Republican presidential candidates, all flawed in the eyes
of influential social conservatives, sought Friday to
convince the restive group they will carry the torch
for the right flank -- and Rudy Giuliani won't.
''This is not the
time to turn our back on the progress we've made on the
issues that matter most,'' John McCain, the Arizona senator,
told a gathering of ''values voters.'' Added Mitt
Romney, in prepared remarks: ''We're not going to beat
Hillary Clinton by acting like Hillary Clinton.''
Giuliani, the two challenged the candidacy of the former
New York mayor, their thrice-married GOP rival who leads in
national popularity polls and has sought common ground
with social conservatives despite his support for
abortion rights and gay rights. Giuliani argues that
whether people agree with him or not on the issues, he has
the best chance to beat Clinton, the Democratic
All the major
Republican presidential hopefuls -- and most of the
lesser-knowns -- were speaking to a gathering sponsored by
the Family Research Council, a conservative advocacy
group. This segment of the party's base has not
coalesced around a Republican candidate.
Ahead of Fred
Thompson's Friday address, his campaign distributed fliers
trumpeting his anti-abortion rights views and
assailing both Giuliani and Romney. Thompson has drawn
criticism for conflicting statements on abortion in
his Senate races and his lobbying work on behalf of an
abortion rights organization.
On the eve of his
address, Thompson told reporters he had no regrets
about the work he did on behalf of National Family Planning
and Reproductive Health Association. ''That was
private life,'' Thompson said, adding that while in
the Senate he opposed abortion rights.
Brownback of Kansas, a favorite of the religious right,
received an enthusiastic response from the couple of
thousand conference attendees. He made no mention of
his plans to drop out of the race later Friday.
McCain, who got a
polite reception and a standing ovation, indirectly
slapped at Giuliani, Romney, and Thompson.
''I'll match my
record of defending conservative principles against any
other candidate in this race,'' McCain said, adding that
while voters may not always agree with him, ''I hope
you know I'm not going to con you.''
conservatives, McCain said, should pick a candidate who has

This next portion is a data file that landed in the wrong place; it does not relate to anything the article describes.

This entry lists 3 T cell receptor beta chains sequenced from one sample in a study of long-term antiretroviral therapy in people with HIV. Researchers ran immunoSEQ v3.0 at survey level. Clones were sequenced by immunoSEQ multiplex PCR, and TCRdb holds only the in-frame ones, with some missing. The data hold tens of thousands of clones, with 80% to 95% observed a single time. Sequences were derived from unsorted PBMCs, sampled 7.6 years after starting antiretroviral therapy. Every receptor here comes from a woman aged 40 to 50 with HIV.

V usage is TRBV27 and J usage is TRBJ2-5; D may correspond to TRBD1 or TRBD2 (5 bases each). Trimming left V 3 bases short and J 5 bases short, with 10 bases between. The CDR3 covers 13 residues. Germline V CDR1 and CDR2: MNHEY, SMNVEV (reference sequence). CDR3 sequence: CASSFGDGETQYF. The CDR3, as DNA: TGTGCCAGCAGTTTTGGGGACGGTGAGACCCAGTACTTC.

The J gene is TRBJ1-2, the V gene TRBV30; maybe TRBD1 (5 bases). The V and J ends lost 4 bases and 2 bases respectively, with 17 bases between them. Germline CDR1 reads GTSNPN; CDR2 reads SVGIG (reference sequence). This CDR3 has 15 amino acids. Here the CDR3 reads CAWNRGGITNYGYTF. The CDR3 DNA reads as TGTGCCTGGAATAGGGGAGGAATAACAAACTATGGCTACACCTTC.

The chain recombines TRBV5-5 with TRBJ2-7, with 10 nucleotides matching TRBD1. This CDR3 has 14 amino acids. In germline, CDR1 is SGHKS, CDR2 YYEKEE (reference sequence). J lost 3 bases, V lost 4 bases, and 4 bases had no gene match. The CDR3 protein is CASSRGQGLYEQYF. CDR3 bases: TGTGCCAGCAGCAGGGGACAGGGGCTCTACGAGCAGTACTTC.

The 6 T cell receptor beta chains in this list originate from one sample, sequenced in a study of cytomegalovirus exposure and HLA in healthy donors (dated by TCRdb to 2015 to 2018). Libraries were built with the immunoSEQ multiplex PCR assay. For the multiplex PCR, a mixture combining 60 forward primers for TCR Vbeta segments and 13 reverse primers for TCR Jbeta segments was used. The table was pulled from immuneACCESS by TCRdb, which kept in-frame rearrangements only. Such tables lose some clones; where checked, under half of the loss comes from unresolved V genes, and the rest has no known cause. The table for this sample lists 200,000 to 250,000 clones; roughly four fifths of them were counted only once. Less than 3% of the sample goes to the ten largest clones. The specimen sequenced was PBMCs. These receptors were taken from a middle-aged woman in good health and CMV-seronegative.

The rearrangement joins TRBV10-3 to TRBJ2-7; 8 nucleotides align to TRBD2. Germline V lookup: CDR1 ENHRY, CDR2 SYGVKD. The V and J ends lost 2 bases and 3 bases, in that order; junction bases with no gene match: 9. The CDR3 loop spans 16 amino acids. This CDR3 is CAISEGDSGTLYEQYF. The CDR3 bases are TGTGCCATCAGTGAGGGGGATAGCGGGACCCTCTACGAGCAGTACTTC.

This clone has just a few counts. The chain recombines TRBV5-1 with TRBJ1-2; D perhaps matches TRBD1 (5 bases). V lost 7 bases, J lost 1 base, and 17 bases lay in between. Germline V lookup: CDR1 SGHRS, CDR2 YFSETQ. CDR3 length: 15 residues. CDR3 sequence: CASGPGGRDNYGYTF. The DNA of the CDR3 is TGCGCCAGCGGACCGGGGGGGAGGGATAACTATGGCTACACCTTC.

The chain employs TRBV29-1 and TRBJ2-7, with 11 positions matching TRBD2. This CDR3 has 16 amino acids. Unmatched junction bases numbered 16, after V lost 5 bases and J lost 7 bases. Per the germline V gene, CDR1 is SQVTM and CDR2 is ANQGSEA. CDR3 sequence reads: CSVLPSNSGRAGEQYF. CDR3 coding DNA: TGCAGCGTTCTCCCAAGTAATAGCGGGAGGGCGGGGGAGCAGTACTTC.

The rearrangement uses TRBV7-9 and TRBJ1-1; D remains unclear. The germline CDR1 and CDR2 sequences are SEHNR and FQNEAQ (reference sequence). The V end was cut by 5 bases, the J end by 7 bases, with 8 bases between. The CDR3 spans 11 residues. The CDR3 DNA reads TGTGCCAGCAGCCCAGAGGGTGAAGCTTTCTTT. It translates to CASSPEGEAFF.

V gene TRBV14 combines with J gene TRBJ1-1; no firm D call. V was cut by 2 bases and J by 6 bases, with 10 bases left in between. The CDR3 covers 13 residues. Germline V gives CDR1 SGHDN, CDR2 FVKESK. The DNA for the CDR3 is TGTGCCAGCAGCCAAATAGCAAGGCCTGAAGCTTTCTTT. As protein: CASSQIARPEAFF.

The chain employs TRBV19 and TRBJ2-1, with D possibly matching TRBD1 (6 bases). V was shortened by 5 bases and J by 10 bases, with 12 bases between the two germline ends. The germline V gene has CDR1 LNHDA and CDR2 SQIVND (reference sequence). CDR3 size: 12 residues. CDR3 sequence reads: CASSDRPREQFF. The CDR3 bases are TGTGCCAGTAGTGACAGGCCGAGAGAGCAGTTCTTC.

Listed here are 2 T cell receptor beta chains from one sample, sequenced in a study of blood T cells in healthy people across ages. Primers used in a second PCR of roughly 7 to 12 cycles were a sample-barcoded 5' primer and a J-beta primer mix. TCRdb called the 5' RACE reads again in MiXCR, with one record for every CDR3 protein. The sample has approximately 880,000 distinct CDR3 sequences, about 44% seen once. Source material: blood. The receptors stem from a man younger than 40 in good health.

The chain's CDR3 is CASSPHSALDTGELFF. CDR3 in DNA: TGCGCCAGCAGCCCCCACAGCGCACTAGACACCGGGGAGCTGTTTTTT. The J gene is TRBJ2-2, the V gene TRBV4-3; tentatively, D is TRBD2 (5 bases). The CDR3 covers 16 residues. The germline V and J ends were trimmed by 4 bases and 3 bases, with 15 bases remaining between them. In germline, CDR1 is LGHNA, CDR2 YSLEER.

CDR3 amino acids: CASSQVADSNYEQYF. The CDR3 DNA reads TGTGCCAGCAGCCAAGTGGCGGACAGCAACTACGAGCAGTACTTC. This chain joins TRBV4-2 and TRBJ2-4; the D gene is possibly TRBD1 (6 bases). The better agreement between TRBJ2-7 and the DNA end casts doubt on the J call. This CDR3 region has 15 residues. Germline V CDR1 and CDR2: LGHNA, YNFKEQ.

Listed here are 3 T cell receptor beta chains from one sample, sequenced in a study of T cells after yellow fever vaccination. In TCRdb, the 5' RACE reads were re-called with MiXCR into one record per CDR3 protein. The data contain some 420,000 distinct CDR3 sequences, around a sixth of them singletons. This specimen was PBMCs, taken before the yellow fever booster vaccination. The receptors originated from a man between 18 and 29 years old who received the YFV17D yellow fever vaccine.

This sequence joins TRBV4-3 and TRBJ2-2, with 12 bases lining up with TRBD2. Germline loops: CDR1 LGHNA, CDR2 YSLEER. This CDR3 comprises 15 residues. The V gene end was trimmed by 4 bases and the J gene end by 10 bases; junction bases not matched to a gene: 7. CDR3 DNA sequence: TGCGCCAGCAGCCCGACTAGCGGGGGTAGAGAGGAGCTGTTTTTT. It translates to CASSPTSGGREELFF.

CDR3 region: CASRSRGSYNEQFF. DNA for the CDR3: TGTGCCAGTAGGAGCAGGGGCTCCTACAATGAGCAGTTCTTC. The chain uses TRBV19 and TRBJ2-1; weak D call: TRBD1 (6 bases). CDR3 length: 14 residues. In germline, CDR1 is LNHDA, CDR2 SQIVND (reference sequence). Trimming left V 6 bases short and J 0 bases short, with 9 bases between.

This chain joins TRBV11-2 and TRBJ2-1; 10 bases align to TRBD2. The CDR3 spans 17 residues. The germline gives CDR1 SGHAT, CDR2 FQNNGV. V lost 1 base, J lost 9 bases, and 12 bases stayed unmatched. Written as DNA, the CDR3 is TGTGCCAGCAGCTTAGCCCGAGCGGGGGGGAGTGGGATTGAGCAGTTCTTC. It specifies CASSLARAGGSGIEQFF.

demonstrated a consistent commitment to their values. ''I
have a record that can be trusted,'' he said.
That pitch gets
to the heart of McCain's woes with this group: It doesn't
trust the man who in 2000 called its leaders ''agents of
intolerance.'' He also hasn't been a vocal champion of
its core issues -- even though his voting record on
topics like abortion is solidly conservative.
''I have been
pro-life my entire public career,'' McCain said. ''I won't
ever change my position to fit the politics of the day.''
In his own
prepared remarks, Romney, whose Mormon faith has made some
evangelical Christians wary, implicitly tried to dismiss the
notion that his religion is repelling Christian
conservatives. He said, ''I'm pleased that so many
people of many faiths have come to endorse my candidacy and
He also poked at
Giuliani repeatedly. Romney, who ran for governor as a
moderate in 2002 but who has shifted to the right as he
seeks the presidency, is hoping to emerge as the main
alternative to Giuliani.
Setting up a
contrast with Giuliani's multiple marriages, Romney said,
''I am pro-family on every level, from personal to
political.'' He emphasized his three-decade-long
marriage to one woman, Ann, and talks about their five
sons, his daughters-in-law, and 10 grandchildren.
As he does often,
he talked of ''three legs of the Republican stool'' --
a stronger military, a stronger economy, and stronger
families -- that unite the three types of
conservatives in the party: defense, economic, and
''We won't win the White House with only two out of three
or one out of three'' -- a clear reference to Giuliani's
moderate-to-liberal views on social issues. (Liz Sidoti, AP)